Having a car inspires feelings of freedom and conjures images of the open road. But the reality of being an auto owner can be an entirely different experience. High gas prices, long commutes, and sometimes deadly accidents are daily concerns for drivers.
The drawbacks to car ownership and driving are far more pronounced in some parts of the country than in others. Just as gas prices vary by region, so does the likelihood of congestion, stolen vehicles, and accidents.
> Traffic fatalities: 7.4 deaths per 100,000 residents
> Avg. commute: 30.7 minutes
> Avg. vehicles per household: 1.2
> Avg. gas price: $2.96 per gallon
California is notorious for high gas prices, and its largest city is no exception. At $2.96 per gallon, the average cost of gas in Los Angeles is higher than in all but two other U.S. metro areas.
As one of the largest cities in the United States, Los Angeles has more cars on the road than all but one other metro area. More than 5 million vehicles are used to commute.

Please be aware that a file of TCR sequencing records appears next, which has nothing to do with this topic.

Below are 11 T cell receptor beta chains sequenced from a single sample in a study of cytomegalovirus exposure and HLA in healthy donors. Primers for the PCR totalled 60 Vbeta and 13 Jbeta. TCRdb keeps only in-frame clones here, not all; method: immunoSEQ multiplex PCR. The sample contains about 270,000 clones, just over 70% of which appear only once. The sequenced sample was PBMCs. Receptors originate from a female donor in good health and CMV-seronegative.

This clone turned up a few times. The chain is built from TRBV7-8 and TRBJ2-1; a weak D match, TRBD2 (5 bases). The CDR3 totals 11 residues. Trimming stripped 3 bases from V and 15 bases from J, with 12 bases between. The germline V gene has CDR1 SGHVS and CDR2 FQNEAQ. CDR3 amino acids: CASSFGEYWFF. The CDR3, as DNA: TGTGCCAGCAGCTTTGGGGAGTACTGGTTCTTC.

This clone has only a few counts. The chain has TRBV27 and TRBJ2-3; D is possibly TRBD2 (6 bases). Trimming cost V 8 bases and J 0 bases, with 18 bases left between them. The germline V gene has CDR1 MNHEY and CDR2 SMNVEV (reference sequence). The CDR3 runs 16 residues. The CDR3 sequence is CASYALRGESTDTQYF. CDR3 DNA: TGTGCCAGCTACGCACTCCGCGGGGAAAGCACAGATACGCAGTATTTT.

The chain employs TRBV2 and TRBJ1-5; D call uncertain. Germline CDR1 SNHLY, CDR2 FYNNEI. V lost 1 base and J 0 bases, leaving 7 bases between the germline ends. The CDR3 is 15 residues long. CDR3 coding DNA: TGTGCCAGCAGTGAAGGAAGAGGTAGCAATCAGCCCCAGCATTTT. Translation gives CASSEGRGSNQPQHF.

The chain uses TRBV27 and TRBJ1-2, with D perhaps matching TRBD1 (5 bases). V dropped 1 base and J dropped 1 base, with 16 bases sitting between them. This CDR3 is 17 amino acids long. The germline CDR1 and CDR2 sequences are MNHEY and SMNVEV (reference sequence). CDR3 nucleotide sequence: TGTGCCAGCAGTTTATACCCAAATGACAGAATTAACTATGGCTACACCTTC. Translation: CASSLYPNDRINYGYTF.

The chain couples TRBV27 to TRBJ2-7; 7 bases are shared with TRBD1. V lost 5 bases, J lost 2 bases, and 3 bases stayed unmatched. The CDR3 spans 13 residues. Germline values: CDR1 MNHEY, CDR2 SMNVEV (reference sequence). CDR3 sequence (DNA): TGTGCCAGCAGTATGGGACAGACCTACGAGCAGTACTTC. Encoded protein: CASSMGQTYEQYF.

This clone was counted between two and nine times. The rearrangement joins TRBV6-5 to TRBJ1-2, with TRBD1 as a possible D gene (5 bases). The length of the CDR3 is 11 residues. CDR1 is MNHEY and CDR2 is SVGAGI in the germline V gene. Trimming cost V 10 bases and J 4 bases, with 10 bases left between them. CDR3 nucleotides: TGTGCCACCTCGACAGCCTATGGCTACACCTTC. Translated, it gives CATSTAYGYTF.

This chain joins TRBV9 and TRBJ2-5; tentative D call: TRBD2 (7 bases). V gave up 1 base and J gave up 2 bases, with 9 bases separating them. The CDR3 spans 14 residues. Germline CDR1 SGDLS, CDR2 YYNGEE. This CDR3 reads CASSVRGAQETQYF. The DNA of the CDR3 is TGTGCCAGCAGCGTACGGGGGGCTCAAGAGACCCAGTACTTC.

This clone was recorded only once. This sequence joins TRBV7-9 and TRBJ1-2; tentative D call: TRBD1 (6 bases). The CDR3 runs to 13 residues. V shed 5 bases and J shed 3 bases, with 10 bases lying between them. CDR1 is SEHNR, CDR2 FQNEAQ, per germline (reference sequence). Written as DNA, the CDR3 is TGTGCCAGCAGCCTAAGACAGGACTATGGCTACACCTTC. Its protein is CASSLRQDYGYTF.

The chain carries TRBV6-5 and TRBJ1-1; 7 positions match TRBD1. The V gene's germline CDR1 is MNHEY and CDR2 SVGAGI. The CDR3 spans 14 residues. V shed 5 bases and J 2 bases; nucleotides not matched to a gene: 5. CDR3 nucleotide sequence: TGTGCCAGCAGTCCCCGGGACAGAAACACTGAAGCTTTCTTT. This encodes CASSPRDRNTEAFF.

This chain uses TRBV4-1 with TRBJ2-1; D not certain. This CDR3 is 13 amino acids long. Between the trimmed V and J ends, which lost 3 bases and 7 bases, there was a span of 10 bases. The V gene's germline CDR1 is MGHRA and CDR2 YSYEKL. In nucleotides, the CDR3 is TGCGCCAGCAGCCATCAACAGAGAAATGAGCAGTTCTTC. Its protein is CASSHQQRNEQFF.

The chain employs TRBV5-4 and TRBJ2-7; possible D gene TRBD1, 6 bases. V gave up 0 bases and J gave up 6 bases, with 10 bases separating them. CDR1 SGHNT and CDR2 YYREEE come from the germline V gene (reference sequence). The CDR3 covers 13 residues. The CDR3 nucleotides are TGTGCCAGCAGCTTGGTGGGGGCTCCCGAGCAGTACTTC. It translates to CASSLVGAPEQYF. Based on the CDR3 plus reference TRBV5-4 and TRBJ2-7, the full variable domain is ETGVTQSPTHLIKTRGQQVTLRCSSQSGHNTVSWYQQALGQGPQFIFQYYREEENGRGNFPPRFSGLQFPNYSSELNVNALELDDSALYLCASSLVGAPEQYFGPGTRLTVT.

24/7 Wall St. created an index from half a dozen driving-related measures to identify the worst cities to drive in. The index components were selected to capture an area’s safety, convenience, and cost of driving. While the metro areas on this list span the United States, a disproportionate share of the worst cities for drivers are in western states — California in particular.